Unfortunately, this is the kind of action that falsely declares one political party as the party of the righteous (or at least the party of the self-righteous) and labels everybody else as sinful pagans, hypocritical Christians, false teachers, baby killers and generally on-the-way-to hell anti-American scum of the Earth.

And I wonder...what happens if their candidate doesn't get the nomination? Do they fall inline and support the lesser choice? Will they decide to support a conservative Mormon over a liberal Christian? (I know that they deny that President Obama is a Christian even though he says that he is a Christian and chooses to follow Jesus. I guess when you declare yourselves as Judge, you get to make those determinations for others.)

Personally, I think that they should stick to proclaiming the Gospel and living the Christ-like life. I struggle enough own my own that I would be very hesitant to ask somebody to follow me for fear that I might unintentionally lead them astray. It would be grand if the day would come that I felt confident saying, "Follow me. I'm following Jesus all the way!" For now, I stumble enough that I welcome a fellow traveler so that we can keep each other accountable and help each other along the way.

I really believe that if Jesus were given the choice of endorsing a candidate or sharing the message of the Father's love, He would always choose to tell of His Father's love. While we place a great deal importance on the matters of this world and its government, I believe that Jesus would focus his time on reaching one lost soul after another. I can't think of a time when Jesus gave an endorsement of an individual that we should follow and don't think that he would do so now.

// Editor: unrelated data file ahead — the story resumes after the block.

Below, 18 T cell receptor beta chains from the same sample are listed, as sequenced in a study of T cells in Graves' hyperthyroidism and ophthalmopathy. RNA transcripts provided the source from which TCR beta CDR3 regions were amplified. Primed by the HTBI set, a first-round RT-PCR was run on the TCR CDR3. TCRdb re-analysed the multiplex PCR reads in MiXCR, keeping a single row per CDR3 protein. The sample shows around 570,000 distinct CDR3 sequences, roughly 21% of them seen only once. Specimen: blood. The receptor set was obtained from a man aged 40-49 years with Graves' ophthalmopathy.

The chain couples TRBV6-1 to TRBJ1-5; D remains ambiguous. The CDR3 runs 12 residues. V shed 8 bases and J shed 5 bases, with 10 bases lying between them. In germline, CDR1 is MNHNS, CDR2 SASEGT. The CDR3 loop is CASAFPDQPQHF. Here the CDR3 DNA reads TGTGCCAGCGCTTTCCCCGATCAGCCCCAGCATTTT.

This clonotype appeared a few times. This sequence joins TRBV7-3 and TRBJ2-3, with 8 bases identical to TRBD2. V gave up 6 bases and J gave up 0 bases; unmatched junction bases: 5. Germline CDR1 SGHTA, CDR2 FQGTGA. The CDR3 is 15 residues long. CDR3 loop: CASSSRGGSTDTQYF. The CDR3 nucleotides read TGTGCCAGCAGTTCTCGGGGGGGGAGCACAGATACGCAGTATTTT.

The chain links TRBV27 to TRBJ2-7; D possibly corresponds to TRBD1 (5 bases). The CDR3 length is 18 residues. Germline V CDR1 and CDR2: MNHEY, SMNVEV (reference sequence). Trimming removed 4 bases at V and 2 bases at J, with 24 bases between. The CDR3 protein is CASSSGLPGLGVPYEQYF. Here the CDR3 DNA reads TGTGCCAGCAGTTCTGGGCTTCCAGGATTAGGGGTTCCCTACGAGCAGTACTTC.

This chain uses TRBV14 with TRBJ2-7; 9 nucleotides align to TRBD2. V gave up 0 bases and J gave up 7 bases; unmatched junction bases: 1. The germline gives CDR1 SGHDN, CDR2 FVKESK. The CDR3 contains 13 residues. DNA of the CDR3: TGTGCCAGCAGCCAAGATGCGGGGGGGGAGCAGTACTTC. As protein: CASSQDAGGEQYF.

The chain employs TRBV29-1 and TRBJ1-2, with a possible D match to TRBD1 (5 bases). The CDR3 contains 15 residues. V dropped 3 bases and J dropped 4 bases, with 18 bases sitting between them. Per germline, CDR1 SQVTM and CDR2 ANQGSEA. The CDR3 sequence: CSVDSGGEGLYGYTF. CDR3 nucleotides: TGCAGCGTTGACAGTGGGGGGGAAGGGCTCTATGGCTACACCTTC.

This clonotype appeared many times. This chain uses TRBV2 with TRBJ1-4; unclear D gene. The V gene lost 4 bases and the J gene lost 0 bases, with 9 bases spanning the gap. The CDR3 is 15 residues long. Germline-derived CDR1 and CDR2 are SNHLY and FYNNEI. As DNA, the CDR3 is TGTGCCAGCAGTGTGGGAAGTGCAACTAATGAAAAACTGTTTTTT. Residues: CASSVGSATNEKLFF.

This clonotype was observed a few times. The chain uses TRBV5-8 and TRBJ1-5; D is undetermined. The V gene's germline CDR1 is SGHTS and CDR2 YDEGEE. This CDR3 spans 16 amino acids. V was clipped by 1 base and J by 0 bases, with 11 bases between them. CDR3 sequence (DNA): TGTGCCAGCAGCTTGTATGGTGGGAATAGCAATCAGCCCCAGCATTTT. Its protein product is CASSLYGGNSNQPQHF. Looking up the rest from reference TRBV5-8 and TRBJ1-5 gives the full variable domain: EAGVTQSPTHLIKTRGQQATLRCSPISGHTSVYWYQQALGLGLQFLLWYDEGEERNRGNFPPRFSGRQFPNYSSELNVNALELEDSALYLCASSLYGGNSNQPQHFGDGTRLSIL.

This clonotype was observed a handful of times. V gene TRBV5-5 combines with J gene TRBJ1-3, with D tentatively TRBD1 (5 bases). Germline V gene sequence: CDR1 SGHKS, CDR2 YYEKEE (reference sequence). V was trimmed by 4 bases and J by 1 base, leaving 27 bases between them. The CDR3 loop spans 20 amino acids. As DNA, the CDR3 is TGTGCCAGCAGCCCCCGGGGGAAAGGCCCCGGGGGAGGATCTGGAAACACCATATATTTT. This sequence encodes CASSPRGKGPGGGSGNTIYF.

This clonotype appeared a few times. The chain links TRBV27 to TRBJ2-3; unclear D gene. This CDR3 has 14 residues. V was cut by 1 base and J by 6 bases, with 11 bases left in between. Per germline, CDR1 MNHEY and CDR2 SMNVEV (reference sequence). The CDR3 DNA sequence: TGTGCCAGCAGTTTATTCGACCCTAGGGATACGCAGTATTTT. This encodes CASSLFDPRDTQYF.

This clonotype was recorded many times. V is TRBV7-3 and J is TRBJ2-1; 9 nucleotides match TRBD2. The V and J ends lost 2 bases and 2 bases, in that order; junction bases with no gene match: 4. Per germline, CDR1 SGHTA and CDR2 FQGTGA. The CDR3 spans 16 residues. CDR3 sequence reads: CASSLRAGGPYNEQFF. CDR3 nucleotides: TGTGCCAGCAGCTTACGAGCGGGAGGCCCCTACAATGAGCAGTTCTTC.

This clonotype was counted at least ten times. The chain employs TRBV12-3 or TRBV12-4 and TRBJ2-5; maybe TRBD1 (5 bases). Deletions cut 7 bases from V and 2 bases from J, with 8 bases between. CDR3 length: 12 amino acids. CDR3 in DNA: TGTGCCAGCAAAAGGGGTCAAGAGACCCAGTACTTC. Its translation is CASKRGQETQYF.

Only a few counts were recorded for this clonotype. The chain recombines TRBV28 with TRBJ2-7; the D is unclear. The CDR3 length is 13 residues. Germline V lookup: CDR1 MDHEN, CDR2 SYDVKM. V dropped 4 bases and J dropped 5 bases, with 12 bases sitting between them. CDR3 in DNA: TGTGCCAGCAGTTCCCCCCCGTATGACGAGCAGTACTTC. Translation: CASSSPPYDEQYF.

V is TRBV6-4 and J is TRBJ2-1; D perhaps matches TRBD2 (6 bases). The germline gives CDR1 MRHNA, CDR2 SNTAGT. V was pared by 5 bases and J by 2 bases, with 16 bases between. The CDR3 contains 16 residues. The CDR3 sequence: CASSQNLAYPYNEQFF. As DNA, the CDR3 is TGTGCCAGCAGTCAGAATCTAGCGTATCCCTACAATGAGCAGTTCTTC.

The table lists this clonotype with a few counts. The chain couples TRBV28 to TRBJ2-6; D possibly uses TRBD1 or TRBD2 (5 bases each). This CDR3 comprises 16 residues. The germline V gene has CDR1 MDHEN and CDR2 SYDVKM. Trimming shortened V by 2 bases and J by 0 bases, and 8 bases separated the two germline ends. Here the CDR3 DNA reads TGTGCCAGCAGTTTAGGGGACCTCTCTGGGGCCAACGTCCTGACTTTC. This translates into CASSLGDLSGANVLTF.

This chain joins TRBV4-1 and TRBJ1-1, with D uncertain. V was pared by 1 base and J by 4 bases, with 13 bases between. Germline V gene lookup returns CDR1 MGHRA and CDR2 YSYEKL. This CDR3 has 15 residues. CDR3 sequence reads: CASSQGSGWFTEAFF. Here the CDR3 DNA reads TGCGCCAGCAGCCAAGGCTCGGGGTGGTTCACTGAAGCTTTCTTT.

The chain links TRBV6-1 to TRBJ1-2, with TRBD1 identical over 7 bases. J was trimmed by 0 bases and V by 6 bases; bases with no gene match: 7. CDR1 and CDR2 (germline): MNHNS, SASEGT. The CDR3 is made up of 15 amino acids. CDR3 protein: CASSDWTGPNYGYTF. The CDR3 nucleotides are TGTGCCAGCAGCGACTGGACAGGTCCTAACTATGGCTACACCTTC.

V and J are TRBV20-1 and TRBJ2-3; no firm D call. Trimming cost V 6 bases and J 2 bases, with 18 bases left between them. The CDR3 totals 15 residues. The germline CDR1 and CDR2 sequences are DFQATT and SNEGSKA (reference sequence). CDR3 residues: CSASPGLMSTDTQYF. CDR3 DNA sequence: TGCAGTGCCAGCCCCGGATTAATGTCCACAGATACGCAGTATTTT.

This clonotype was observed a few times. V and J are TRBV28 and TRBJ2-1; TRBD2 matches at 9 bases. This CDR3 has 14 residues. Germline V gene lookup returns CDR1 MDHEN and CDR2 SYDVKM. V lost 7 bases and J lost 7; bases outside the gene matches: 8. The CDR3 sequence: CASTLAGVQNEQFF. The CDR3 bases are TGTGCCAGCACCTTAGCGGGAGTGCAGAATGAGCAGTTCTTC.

While finishing up this post, I ran across this article. It echos much of what I feel.

For the coming weeks, I'm going to restrict my political conversations and make more of an effort to ask about matters of faith. Rather than talking about religion and politics, I'll choose to talk about religion instead of politics.

Does anybody want to join me?

John <><


Bilbo said...

Religion and politics is a terrible mixture. If you want to see what happens when the two are too tightly intertwined, just look at garden spots like Iran, Saudi Arabia, and Pakistan. Every politician should have a moral compass, but no one should be in a position to insist that their specific compass be a required part of everyone's personal survival kit. If I wanted that, I'd move someplace where a bearded ascetic with a turban wound too tight dictated my every thought and action. You can handle the religion, John ... I'll handle the politics.

Mike said...

I was going to say exactly what Bilbo said but he beat me to it.